Looking for Metadata in All the Wrong Places: Why a controlled vocabulary or thesaurus is in your future
Looking for Metadata in All the Wrong Places
Why a controlled vocabulary or thesaurus is in your future
Andy King, editor of this fine newsletter, contacted me recently with what he thought was a reasonable question. Knowing me as an information architect with librarian roots, he wondered if I could help him find a basic vocabulary of Internet and technology- related terms. He was hoping to use these terms to better organize and label WebReference's content.
Andy had looked at both Library of Congress and Dewey Decimal subject headings (remember them from your library's card catalogs?) and found them wanting for his purposes. So he asked me if I could recommend a quick-and-dirty alternative.
What happens when you ask an information architect a simple question?
You get a long and complicated answer.
In each and every case.
Andy's question perfectly represents what's on so many webmasters' minds; where can I find an ideal set of descriptive terms that I can use to populate my site's information architecture (or, as some might call it, hierarchy or taxonomy)? For various reasons, which we'll cover below, the answer is simple: nowhere. There simply is no easy, shrink-wrapped, off-the-shelf solution.
Andy's reaction to my answer? "Eek!" Which is certainly reasonable. Andy and other webmasters face a big headache that unfortunately won't go away. Ever. But there are a few pain relievers on the market.
Why Andy Was Looking in the First Place
On the surface, Andy's needs seem simple. He's looking for what's called a controlled vocabulary (CV). A CV is simply a pre-determined list of standard terms used to describe a particular subject domain. A really simple example is the CV for colors that consists of the following six terms:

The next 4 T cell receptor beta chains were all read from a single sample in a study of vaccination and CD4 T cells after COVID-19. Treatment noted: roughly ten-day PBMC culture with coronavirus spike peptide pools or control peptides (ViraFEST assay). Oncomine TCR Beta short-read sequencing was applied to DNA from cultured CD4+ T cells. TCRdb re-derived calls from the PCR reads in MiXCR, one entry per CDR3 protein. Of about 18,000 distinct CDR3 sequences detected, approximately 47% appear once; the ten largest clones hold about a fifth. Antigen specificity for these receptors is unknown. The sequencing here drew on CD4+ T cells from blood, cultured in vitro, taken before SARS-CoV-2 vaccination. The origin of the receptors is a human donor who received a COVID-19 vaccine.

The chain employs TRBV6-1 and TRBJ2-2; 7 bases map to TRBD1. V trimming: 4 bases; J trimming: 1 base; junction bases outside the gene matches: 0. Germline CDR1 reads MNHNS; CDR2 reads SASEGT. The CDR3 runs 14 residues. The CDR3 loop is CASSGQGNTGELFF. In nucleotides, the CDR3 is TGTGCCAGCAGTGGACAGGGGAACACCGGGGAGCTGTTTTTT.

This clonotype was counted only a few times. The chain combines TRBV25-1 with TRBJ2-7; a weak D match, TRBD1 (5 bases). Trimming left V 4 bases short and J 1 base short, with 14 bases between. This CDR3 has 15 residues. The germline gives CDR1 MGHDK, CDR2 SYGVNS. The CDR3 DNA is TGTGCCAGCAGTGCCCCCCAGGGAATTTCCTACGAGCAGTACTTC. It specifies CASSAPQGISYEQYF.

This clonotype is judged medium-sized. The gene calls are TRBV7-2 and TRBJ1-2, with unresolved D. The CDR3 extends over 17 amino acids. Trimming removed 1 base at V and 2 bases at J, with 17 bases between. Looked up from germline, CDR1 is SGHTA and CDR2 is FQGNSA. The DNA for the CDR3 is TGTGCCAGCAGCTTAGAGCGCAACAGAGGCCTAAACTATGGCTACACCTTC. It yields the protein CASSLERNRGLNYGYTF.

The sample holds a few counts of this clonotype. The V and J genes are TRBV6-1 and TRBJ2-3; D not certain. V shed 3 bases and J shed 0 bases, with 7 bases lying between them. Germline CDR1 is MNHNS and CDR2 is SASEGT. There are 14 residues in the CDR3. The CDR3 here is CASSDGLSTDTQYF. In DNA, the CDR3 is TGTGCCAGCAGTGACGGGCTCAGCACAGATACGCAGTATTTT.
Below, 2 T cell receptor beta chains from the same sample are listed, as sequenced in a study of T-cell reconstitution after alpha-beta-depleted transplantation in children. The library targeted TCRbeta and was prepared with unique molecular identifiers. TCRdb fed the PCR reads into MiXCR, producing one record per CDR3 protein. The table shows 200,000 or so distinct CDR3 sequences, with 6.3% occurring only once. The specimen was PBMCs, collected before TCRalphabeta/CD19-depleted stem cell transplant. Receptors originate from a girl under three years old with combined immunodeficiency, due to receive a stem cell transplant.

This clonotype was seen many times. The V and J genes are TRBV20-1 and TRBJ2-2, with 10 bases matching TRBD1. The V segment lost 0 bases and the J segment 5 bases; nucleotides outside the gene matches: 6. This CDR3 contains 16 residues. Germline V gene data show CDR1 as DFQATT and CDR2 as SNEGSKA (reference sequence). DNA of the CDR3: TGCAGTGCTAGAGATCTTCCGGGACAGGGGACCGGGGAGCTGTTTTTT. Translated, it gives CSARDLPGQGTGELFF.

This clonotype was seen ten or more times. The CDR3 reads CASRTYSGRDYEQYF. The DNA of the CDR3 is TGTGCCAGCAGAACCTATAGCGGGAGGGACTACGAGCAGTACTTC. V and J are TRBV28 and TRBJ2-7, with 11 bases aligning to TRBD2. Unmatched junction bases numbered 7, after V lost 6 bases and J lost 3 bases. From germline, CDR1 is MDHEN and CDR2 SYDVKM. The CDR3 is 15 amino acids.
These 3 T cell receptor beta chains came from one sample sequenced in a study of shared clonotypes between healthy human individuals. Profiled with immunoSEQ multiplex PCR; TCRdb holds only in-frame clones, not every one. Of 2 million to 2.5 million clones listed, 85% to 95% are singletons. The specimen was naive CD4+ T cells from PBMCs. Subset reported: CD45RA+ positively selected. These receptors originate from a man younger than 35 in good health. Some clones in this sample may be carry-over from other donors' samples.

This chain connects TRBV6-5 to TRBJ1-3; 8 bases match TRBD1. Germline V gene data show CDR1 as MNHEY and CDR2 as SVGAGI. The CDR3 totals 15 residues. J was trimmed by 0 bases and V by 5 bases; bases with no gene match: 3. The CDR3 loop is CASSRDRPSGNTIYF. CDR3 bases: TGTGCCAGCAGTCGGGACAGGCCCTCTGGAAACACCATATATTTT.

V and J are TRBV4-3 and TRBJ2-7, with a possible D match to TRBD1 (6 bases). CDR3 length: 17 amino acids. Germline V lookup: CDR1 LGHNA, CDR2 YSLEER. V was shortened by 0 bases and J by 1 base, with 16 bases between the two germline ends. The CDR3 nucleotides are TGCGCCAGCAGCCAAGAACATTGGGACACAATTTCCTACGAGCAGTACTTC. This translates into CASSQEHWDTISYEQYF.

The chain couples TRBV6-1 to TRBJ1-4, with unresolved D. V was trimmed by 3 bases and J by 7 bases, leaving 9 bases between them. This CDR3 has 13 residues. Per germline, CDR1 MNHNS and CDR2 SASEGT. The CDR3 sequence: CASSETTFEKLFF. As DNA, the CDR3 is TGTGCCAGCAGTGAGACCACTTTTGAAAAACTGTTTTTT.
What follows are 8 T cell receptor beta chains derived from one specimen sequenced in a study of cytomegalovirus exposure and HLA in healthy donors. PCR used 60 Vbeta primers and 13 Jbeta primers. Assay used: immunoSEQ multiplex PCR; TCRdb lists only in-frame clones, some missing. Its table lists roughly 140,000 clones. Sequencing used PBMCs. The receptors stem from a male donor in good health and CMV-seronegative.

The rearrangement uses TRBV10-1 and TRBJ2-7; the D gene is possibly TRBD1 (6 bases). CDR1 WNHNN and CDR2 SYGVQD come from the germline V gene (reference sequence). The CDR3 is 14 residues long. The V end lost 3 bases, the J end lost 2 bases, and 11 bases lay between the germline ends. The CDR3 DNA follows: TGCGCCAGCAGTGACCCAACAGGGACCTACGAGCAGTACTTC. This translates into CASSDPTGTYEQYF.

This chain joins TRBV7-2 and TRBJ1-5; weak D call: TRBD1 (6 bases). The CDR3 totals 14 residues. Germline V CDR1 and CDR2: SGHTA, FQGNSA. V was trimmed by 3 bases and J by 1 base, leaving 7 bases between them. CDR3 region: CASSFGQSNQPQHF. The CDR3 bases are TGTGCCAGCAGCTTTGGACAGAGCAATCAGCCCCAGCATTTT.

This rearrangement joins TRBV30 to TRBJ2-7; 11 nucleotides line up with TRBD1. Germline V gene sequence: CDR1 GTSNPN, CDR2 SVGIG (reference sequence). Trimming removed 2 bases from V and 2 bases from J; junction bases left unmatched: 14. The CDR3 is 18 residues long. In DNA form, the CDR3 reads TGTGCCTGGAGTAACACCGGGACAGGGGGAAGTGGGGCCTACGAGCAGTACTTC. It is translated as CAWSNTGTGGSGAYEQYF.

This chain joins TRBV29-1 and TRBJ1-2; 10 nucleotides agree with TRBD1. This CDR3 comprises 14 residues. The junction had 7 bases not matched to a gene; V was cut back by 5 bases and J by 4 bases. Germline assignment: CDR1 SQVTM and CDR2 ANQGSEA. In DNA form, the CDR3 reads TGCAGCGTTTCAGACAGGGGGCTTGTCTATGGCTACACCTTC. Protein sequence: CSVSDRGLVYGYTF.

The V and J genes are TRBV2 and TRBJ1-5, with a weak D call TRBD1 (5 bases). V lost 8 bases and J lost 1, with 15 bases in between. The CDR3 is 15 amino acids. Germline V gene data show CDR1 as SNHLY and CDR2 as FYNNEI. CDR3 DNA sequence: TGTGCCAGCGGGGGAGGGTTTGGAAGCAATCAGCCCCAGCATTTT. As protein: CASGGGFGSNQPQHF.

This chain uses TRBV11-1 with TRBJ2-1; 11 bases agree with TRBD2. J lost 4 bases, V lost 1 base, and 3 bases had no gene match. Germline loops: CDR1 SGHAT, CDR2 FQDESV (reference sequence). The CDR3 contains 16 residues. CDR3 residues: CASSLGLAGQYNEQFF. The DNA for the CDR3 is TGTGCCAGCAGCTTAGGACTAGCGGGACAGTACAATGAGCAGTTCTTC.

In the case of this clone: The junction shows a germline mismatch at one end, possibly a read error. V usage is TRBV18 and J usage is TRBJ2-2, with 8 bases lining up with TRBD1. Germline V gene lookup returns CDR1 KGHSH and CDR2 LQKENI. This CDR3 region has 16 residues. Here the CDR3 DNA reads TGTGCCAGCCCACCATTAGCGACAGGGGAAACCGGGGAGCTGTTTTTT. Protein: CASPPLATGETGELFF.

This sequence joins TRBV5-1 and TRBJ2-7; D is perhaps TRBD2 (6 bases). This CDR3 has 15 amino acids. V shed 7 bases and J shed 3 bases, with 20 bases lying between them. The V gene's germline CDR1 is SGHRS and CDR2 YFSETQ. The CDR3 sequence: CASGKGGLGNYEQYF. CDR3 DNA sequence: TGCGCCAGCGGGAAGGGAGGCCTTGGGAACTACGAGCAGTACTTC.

So it's "blue," and only "blue," not "navy" or "azure." "Green," not "mint." You get the picture.
We often use CVs to supply the terms that populate metadata fields for documents and database records. For example, LL Bean uses the term "blazers" to describe what others might term "jackets" or "sports jackets." LL Bean has made a decision to use "blazers" to consistently describe these items so that you, the user, don't need to look in more than one place to find them.
What if you were considering purchasing a sports jacket and didn't know to look for the term "blazers"? That's where a thesaurus can help. Think of a thesaurus as a CV on steroids. Besides a CV's preferred terms, a thesaurus can include variant terms (like "sports jackets"). The relationship between preferred and variant terms can be leveraged to improve searching: users who enter "sports jackets" would retrieve items indexed under "blazers." Thesauri can also include broader terms (e.g., "casual clothing"), narrower terms (e.g., "silk blazers"), related terms (e.g., "shirts"), and scope notes, which may define and provide context for the preferred term.
CVs and thesauri have huge value: not only can they improve how successful users are at searching and browsing, but they can also make it easier for content owners to manage their information. For example, tagging your records or documents becomes so much easier when you know that the preferred term to use is "cell phone" instead of "mobile phone." So it's no surprise that Andy was looking for a CV to help him manage WebReference's hi-tech content.
Created: February 1, 2001
Revised: February 2, 2001